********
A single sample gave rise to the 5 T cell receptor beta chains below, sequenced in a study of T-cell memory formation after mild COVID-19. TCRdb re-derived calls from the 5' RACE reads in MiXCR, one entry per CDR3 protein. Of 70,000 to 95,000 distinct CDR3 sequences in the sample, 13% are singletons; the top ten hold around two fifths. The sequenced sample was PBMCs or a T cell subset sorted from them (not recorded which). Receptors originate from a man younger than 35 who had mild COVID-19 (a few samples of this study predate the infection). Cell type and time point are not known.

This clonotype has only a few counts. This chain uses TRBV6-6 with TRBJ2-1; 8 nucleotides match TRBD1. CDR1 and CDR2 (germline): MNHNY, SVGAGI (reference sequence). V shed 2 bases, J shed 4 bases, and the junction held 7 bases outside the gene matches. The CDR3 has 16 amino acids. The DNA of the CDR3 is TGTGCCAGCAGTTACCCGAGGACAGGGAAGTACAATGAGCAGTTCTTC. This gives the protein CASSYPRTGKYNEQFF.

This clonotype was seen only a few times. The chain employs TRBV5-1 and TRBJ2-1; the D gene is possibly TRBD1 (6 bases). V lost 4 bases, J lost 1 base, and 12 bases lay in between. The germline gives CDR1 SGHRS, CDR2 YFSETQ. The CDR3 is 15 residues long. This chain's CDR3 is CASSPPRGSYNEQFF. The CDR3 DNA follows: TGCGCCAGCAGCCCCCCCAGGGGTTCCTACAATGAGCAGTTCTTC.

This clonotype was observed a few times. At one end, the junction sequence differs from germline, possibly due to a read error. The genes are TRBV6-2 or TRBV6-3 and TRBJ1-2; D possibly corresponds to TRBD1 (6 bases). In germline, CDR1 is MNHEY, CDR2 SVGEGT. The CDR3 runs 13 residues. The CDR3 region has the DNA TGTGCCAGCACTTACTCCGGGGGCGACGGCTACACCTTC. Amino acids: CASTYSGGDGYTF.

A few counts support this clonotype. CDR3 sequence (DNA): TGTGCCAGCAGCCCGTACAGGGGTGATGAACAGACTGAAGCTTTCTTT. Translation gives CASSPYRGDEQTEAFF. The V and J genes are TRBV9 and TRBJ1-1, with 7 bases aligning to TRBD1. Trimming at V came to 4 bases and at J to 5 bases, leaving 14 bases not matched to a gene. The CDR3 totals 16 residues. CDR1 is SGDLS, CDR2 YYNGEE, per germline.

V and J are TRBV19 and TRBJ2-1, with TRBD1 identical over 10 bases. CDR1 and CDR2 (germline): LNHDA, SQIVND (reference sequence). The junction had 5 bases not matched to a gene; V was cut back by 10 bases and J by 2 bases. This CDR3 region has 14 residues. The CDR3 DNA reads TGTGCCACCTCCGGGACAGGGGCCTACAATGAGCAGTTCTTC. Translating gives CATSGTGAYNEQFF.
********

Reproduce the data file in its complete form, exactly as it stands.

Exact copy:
A single sample gave rise to the 5 T cell receptor beta chains below, sequenced in a study of T-cell memory formation after mild COVID-19. TCRdb re-derived calls from the 5' RACE reads in MiXCR, one entry per CDR3 protein. Of 70,000 to 95,000 distinct CDR3 sequences in the sample, 13% are singletons; the top ten hold around two fifths. The sequenced sample was PBMCs or a T cell subset sorted from them (not recorded which). Receptors originate from a man younger than 35 who had mild COVID-19 (a few samples of this study predate the infection). Cell type and time point are not known.

This clonotype has only a few counts. This chain uses TRBV6-6 with TRBJ2-1; 8 nucleotides match TRBD1. CDR1 and CDR2 (germline): MNHNY, SVGAGI (reference sequence). V shed 2 bases, J shed 4 bases, and the junction held 7 bases outside the gene matches. The CDR3 has 16 amino acids. The DNA of the CDR3 is TGTGCCAGCAGTTACCCGAGGACAGGGAAGTACAATGAGCAGTTCTTC. This gives the protein CASSYPRTGKYNEQFF.

This clonotype was seen only a few times. The chain employs TRBV5-1 and TRBJ2-1; the D gene is possibly TRBD1 (6 bases). V lost 4 bases, J lost 1 base, and 12 bases lay in between. The germline gives CDR1 SGHRS, CDR2 YFSETQ. The CDR3 is 15 residues long. This chain's CDR3 is CASSPPRGSYNEQFF. The CDR3 DNA follows: TGCGCCAGCAGCCCCCCCAGGGGTTCCTACAATGAGCAGTTCTTC.

This clonotype was observed a few times. At one end, the junction sequence differs from germline, possibly due to a read error. The genes are TRBV6-2 or TRBV6-3 and TRBJ1-2; D possibly corresponds to TRBD1 (6 bases). In germline, CDR1 is MNHEY, CDR2 SVGEGT. The CDR3 runs 13 residues. The CDR3 region has the DNA TGTGCCAGCACTTACTCCGGGGGCGACGGCTACACCTTC. Amino acids: CASTYSGGDGYTF.

A few counts support this clonotype. CDR3 sequence (DNA): TGTGCCAGCAGCCCGTACAGGGGTGATGAACAGACTGAAGCTTTCTTT. Translation gives CASSPYRGDEQTEAFF. The V and J genes are TRBV9 and TRBJ1-1, with 7 bases aligning to TRBD1. Trimming at V came to 4 bases and at J to 5 bases, leaving 14 bases not matched to a gene. The CDR3 totals 16 residues. CDR1 is SGDLS, CDR2 YYNGEE, per germline.

V and J are TRBV19 and TRBJ2-1, with TRBD1 identical over 10 bases. CDR1 and CDR2 (germline): LNHDA, SQIVND (reference sequence). The junction had 5 bases not matched to a gene; V was cut back by 10 bases and J by 2 bases. This CDR3 region has 14 residues. The CDR3 DNA reads TGTGCCACCTCCGGGACAGGGGCCTACAATGAGCAGTTCTTC. Translating gives CATSGTGAYNEQFF.